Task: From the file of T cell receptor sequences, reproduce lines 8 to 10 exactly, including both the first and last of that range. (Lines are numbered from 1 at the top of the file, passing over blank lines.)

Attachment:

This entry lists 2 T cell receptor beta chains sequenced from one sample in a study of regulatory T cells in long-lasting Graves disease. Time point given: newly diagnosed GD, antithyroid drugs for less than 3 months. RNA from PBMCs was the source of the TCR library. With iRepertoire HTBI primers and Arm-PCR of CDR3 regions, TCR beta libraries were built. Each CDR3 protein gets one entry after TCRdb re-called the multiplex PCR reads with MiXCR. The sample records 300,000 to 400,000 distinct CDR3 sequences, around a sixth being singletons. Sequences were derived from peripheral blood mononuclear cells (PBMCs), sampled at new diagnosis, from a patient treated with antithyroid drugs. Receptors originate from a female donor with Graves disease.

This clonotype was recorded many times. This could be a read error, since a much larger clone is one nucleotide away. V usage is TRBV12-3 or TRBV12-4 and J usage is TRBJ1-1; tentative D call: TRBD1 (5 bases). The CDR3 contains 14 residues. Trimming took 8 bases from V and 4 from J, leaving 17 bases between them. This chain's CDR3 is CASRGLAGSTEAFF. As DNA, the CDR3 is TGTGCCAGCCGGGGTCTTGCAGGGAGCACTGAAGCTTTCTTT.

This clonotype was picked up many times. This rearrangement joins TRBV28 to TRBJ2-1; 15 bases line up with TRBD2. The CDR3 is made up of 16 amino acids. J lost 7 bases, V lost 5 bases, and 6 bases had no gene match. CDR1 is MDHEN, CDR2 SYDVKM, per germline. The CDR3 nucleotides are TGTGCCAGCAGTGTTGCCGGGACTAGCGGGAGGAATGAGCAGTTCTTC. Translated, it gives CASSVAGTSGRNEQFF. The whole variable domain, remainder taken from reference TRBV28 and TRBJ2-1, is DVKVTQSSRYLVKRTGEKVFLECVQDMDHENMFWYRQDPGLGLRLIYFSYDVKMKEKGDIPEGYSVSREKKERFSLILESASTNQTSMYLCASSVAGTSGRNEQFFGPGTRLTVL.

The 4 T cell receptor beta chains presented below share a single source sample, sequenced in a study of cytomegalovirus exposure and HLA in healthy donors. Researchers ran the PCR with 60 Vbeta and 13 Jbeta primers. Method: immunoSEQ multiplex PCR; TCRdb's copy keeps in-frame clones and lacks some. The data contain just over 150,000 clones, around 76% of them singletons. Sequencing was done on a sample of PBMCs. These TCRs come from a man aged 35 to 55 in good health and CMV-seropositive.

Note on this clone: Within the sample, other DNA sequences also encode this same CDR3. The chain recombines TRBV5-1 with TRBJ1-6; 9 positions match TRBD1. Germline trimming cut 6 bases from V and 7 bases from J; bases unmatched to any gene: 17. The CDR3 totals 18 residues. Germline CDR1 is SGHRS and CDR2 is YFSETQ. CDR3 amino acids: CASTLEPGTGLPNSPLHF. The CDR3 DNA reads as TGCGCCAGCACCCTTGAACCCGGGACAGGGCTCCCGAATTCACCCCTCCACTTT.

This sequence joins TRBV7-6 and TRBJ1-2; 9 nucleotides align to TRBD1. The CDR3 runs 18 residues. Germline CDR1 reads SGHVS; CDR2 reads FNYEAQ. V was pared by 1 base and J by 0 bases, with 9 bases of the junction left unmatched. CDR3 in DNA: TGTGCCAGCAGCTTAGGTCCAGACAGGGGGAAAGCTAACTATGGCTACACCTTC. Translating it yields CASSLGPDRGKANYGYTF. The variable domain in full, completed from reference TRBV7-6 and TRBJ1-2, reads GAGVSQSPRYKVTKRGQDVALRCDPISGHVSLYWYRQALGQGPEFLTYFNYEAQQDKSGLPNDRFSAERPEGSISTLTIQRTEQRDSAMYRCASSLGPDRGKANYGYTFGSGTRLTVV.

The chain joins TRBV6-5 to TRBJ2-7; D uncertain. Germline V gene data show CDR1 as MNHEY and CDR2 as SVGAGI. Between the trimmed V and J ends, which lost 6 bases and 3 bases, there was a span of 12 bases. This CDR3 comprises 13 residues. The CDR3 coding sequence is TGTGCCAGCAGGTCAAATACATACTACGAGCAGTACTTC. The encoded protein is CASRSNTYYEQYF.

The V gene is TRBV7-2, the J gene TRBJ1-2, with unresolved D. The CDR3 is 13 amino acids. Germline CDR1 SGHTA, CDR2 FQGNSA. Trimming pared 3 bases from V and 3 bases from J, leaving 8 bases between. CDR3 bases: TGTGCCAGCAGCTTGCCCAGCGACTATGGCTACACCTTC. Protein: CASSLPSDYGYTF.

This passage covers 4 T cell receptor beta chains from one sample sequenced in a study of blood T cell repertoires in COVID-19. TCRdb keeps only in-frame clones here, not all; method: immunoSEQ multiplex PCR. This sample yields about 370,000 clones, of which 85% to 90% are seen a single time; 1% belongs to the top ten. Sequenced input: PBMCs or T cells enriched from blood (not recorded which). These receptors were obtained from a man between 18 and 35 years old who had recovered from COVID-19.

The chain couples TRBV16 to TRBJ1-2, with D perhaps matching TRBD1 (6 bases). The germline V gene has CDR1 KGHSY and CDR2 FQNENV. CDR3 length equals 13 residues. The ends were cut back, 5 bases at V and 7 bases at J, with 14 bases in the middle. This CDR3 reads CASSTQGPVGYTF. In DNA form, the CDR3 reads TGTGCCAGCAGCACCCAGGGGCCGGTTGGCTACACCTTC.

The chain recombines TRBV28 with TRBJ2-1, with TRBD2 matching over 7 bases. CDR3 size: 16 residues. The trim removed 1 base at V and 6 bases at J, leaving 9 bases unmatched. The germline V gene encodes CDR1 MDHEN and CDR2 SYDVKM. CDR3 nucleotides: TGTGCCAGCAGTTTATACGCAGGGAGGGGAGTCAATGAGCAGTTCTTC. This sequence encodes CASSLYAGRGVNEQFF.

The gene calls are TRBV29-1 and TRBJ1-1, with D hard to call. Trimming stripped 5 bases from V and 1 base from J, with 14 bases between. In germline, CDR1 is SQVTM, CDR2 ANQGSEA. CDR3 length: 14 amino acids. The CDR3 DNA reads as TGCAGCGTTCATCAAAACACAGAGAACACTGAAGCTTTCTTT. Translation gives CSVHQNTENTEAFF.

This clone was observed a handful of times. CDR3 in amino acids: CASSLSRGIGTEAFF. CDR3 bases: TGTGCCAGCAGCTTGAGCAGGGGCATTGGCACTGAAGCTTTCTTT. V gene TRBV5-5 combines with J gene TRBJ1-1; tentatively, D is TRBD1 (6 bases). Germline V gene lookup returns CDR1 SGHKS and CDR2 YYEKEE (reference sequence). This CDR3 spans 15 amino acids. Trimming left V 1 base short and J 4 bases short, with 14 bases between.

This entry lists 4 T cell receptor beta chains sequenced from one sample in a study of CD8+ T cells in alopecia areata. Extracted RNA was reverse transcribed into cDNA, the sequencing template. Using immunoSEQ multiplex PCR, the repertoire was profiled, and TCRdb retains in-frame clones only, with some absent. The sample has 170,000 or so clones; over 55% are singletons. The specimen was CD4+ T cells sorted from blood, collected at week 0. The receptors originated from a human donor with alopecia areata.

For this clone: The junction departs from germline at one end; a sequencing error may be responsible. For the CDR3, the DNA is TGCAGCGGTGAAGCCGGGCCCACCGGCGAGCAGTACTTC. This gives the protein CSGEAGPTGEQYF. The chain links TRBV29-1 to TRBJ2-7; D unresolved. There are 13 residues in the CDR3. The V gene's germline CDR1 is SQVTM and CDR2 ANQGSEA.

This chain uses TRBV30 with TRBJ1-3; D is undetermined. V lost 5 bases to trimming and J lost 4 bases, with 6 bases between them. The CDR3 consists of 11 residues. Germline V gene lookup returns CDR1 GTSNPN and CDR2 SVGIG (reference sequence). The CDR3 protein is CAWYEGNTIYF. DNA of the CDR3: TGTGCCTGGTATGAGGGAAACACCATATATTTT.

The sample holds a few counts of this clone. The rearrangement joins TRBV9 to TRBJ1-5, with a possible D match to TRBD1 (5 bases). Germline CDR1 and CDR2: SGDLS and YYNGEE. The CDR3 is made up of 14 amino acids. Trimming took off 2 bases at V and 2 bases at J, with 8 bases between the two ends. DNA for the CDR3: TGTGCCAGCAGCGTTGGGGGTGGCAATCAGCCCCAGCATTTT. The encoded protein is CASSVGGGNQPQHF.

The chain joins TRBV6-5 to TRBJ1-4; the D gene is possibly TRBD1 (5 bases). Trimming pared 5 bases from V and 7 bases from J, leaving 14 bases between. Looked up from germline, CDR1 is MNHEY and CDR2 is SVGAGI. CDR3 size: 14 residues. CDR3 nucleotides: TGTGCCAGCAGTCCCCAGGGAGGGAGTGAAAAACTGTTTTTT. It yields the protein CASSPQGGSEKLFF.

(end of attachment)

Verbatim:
The V gene is TRBV7-2, the J gene TRBJ1-2, with unresolved D. The CDR3 is 13 amino acids. Germline CDR1 SGHTA, CDR2 FQGNSA. Trimming pared 3 bases from V and 3 bases from J, leaving 8 bases between. CDR3 bases: TGTGCCAGCAGCTTGCCCAGCGACTATGGCTACACCTTC. Protein: CASSLPSDYGYTF.

This passage covers 4 T cell receptor beta chains from one sample sequenced in a study of blood T cell repertoires in COVID-19. TCRdb keeps only in-frame clones here, not all; method: immunoSEQ multiplex PCR. This sample yields about 370,000 clones, of which 85% to 90% are seen a single time; 1% belongs to the top ten. Sequenced input: PBMCs or T cells enriched from blood (not recorded which). These receptors were obtained from a man between 18 and 35 years old who had recovered from COVID-19.

The chain couples TRBV16 to TRBJ1-2, with D perhaps matching TRBD1 (6 bases). The germline V gene has CDR1 KGHSY and CDR2 FQNENV. CDR3 length equals 13 residues. The ends were cut back, 5 bases at V and 7 bases at J, with 14 bases in the middle. This CDR3 reads CASSTQGPVGYTF. In DNA form, the CDR3 reads TGTGCCAGCAGCACCCAGGGGCCGGTTGGCTACACCTTC.